Kilvert's Diary 1870-1879: Selections from the Diary of the Rev. Francis Kilvert

Kilvert's Diary 1870-1879: Selections from the Diary of the Rev. Francis Kilvert

Kilvert's Diary 1870-1879: Selections from the Diary of the Rev. Francis Kilvert

Kilvert's Diary 1870-1879: Selections from the Diary of the Rev. Francis Kilvert

Excerpt

Kilvert is a real literary discovery. Just before the war there came to light some twenty-two note-books containing the diary of this young Victorian clergyman, and, from these, selections have been made for the present volume. I find it fascinating reading; for, even apart from a liking for diaries in general, this one has quite exceptional qualities. It gives an extraordinarily sensitive and observant picture of country life in the seventies, mostly of Radnorshire and central Wales, where Kilvert was a curate, but also of the west country, for his home was in Wiltshire, and during this year, 1870-1, he visited a good deal in Cornwall, Devon, and Somerset. But, more important, he wrote like an angel; his gift was for prose rather than verse -- though his verses are quite charming too. The result is an addition to literature. In an odd way, the discovery of this unknown curate reminds one of the resurrection of Gerard Hopkins, though Kilvert was a gentler, less striking genius than that.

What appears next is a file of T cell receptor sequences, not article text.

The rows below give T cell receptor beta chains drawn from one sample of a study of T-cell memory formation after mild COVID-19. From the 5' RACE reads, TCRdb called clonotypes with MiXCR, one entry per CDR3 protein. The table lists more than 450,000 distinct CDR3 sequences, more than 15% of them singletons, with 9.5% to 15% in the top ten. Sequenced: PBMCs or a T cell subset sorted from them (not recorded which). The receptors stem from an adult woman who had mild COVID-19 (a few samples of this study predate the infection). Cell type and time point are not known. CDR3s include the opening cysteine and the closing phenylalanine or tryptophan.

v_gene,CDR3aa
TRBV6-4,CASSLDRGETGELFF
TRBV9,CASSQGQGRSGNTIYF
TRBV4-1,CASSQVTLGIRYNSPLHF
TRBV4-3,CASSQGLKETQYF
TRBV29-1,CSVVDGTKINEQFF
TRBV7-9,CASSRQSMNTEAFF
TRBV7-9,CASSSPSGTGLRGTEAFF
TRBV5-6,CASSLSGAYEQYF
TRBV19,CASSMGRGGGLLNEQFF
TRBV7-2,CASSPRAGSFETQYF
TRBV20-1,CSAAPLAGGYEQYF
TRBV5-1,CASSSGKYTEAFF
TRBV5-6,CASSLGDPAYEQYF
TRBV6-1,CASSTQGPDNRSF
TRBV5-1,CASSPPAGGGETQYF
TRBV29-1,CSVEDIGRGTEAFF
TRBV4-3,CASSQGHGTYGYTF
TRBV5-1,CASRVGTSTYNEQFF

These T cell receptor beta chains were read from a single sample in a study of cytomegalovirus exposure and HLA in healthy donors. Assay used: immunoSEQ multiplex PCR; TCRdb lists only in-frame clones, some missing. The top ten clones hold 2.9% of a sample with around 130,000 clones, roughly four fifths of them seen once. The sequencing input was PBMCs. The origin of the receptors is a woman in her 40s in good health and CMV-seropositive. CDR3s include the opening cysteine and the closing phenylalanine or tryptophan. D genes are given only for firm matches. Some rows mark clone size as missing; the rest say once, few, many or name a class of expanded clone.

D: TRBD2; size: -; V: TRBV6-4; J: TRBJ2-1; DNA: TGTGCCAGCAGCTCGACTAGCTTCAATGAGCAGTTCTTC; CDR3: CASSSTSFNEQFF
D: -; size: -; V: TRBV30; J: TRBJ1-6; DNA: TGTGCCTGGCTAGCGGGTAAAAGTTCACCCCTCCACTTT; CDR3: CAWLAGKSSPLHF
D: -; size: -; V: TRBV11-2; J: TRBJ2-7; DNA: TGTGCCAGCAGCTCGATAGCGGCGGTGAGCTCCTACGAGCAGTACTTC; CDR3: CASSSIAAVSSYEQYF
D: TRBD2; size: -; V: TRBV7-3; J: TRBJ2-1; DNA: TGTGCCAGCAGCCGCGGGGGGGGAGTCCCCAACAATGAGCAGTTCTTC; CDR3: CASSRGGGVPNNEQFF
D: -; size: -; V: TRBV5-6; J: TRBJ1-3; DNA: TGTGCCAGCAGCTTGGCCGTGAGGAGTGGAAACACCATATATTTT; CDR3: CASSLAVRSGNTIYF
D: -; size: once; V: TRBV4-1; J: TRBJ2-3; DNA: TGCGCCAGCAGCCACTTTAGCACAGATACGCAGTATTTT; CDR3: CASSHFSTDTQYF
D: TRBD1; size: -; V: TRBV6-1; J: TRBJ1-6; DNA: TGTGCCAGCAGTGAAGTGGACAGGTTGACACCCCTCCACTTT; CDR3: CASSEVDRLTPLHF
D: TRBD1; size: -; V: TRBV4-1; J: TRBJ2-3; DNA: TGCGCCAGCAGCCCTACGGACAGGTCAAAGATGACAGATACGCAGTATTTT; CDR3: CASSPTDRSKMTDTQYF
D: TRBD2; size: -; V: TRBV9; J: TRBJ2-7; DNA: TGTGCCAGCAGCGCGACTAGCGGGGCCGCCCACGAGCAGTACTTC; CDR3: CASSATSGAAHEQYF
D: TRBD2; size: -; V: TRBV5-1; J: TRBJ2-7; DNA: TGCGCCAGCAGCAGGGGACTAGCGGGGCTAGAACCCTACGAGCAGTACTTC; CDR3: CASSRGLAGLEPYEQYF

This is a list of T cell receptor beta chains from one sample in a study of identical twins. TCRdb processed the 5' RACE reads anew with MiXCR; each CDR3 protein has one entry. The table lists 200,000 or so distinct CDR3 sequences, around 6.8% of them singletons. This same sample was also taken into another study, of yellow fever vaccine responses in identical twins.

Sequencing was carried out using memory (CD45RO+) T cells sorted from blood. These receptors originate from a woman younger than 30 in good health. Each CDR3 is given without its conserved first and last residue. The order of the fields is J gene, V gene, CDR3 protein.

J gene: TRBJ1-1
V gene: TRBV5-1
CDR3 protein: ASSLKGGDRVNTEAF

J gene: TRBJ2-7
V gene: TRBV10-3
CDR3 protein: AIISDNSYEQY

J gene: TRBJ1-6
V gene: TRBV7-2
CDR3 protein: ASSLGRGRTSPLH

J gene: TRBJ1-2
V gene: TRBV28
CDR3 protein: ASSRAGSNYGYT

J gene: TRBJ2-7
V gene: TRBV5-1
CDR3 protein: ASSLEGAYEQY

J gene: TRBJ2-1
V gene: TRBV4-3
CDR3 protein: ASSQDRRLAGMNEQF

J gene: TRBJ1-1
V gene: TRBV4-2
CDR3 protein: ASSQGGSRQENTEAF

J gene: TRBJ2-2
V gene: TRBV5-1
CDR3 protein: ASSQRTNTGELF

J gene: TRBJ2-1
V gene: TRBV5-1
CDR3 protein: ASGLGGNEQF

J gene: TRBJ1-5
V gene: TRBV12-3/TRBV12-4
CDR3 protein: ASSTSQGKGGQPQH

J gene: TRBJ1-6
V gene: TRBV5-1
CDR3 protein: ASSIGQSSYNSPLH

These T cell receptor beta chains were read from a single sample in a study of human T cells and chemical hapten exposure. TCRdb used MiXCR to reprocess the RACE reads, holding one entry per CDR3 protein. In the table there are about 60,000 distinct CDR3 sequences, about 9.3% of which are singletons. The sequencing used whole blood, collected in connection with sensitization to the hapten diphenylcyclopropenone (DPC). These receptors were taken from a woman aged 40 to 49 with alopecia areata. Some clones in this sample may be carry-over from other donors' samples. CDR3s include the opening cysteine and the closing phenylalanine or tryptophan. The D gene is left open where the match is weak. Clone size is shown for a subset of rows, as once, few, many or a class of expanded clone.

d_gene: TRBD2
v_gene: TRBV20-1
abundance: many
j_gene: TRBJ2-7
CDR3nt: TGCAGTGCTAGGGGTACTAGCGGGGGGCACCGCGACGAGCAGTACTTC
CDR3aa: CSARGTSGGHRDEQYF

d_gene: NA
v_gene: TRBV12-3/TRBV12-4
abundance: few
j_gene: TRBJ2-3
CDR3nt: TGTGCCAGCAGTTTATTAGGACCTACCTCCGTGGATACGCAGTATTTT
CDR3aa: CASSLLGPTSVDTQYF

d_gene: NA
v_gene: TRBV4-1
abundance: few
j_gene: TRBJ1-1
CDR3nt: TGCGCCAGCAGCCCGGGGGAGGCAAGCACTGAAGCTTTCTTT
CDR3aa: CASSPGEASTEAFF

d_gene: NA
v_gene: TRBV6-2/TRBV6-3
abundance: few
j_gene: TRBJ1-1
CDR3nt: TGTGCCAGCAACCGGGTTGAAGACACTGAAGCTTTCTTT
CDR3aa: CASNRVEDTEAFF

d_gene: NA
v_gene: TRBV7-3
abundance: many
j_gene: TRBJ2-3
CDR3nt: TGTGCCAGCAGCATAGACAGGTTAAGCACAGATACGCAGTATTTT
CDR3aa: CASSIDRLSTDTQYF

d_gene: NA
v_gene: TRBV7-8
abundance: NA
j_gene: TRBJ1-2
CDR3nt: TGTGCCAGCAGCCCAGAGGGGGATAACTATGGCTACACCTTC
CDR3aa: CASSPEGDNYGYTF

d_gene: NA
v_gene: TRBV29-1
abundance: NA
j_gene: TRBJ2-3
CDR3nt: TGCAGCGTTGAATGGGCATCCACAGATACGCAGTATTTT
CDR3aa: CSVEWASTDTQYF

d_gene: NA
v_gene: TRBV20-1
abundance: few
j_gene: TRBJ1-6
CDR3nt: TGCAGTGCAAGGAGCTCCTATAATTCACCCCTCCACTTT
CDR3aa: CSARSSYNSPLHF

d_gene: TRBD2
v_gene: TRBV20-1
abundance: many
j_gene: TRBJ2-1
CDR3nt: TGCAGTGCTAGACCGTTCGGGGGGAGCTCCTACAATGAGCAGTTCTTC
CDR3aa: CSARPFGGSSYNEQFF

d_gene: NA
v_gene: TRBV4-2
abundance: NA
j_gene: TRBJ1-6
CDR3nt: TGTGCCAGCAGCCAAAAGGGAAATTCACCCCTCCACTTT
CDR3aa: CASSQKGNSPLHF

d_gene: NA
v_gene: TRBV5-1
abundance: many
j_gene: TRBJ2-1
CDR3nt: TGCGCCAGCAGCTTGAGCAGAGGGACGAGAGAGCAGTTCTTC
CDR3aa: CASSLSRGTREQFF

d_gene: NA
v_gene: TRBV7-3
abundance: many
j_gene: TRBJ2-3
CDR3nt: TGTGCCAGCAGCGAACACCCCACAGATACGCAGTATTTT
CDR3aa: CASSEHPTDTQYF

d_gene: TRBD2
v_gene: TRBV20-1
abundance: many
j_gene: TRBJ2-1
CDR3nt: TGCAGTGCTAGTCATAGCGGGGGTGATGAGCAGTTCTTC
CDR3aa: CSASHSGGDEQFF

Kilvert came from a good old west country family; and, though he spent most of the years covered by his diary as a curate in a remote part of Wales, he did not think of it as exile, but lived a very full and enjoyable social life. He was a welcome guest at all the country houses round, especially at Clyro Court, in his own parish, with the family at which he was on friendly, affectionate terms. He clearly had great social gifts, though he had a real gift for solitude too, and can say: "I have a peculiar dislike to meeting people, and a peculiar liking for a deserted road". He was an out-of-doors man who liked riding, fishing, and, above all, walking -- that favourite pursuit of the intellectually-minded. Not that he was an intellectual; he does not appear to have been a great reader; his reactions to public events -- the Franco-German War, the Mordaunt case -- were conventional enough. He was something more and better than that; he was an artist, with a passionate love of life.

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